Scientists have developed floating solar cells that can harness the Sun’s energy to produce hydrogen fuel from water. Hydrogen is a clean fuel that is currently used to propel rockets in NASA’s space programme and is widely expected to play an important role in a sustainable energy future.
The vast majority of today’s hydrogen is produced from natural gas through a process called steam methane reforming that simultaneously releases carbon dioxide (CO2), but water electrolysis using electricity from solar photovoltaic (PV) offers a promising route to produce hydrogen without any associated CO2 emissions.
Researchers from Columbia University in the US have developed a novel photovoltaic-powered electrolysis device that can operate as a stand-alone platform that floats on open water. The floating device can be thought of as a ‘solar fuels rig’ that bears some resemblance to deep-sea oil rigs, except that it would produce hydrogen fuel from sunlight and water instead of extracting petroleum from beneath the sea floor, researchers said.
State-of-the-art electrolyzers use expensive membranes to maintain separation of these two gases. The new device relies instead on a novel electrode configuration that allows the gases to be separated and collected using the buoyancy of bubbles in water. The design enables efficient operation with high product purity and without actively pumping the electrolyte. Based on the concept of buoyancy-induced separation, the simple electrolyzer architecture produces H2 with purity as high as 99 per cent.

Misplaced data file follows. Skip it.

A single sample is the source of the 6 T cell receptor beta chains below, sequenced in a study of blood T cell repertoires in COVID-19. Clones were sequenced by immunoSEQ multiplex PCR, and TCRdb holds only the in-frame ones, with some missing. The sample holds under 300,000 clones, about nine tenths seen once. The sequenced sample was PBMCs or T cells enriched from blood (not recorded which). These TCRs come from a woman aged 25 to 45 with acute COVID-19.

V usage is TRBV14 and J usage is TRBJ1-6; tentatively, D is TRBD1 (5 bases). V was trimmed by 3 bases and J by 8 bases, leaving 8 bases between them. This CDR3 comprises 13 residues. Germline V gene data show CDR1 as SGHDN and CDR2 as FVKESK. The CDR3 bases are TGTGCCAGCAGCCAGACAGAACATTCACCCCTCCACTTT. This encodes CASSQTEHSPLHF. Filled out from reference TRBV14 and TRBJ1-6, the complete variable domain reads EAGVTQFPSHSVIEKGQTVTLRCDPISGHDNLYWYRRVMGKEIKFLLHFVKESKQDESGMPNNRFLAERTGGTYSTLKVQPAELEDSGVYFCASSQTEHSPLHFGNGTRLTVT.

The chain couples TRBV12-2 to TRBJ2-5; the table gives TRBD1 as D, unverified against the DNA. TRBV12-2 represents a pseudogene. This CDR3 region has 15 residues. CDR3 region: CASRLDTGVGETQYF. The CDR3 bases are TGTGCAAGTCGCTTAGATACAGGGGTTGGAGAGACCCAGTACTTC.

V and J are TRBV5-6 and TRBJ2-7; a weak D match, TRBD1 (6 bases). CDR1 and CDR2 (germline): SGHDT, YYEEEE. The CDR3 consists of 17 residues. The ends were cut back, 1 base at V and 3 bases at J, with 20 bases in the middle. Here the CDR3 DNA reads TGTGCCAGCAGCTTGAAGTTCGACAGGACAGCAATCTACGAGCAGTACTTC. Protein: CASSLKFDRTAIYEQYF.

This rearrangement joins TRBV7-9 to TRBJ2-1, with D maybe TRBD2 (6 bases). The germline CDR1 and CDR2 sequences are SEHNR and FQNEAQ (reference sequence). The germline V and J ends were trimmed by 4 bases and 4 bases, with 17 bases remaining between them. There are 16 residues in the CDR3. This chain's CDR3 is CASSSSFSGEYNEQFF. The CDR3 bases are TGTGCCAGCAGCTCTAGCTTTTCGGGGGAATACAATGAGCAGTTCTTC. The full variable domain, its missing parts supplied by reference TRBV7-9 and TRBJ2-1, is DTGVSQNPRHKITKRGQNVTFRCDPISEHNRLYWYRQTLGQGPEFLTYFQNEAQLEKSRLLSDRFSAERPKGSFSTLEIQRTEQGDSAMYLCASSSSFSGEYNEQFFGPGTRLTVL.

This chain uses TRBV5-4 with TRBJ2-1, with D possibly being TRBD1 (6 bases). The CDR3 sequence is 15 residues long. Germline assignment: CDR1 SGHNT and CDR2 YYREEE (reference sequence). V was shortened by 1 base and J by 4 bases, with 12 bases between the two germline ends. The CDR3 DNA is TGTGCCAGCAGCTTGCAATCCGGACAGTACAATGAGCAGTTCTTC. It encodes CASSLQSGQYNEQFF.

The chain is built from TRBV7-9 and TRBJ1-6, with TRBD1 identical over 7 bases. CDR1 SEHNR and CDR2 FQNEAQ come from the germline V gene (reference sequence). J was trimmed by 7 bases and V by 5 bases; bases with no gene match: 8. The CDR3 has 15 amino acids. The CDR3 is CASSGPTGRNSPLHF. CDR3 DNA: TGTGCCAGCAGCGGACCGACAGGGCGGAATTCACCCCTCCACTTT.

Hydrogen has been identified as a possible alternative fuel for ships, especially in the light of ever more stringent environmental regulations coming into force. Hydrogen does not release any CO2. However, so far hydrogen has not been used as marine fuel, but there have been some small-scale projects and large-scale initiatives from the market.
In September 2017, cruise ship owner Viking Cruises unveiled plans for a liquid hydrogen-fuelled cruise ship. The company said the plan is being pursued in an effort to develop the world’s first cruise ship with zero-emission technology.
However, one of the technical challenges in adopting hydrogen as a fuel for ships is to maintain the fuel at minus 253 degrees to keep it from evaporating. In addition, there are certain constraints when it comes to accessing large-scale production of liquid hydrogen. But the new rig design might be the step in the right direction in making hydrogen more widely-available.
“The simplicity of our PV-electrolyzer architecture – without a membrane or pumps – makes our design particularly attractive for its application to seawater electrolysis, thanks to its potential for low cost and higher durability compared to current devices that contain membranes,” said Daniel Esposito, assistant professor of chemical engineering at Columbia University.
“We believe that our prototype is the first demonstration of a practical membraneless floating PV-electrolyzer system, and could inspire large-scale ‘solar fuels rigs’ that could generate large quantities of hydrogen fuel from abundant sunlight and seawater without taking up any space on land or competing with fresh water for agricultural uses,” Esposito said.
The next step for the team is refining their design for more efficient operation in real seawater, along with activities on developing modular designs aimed at building larger, scaled-up systems.
Sea News, December 19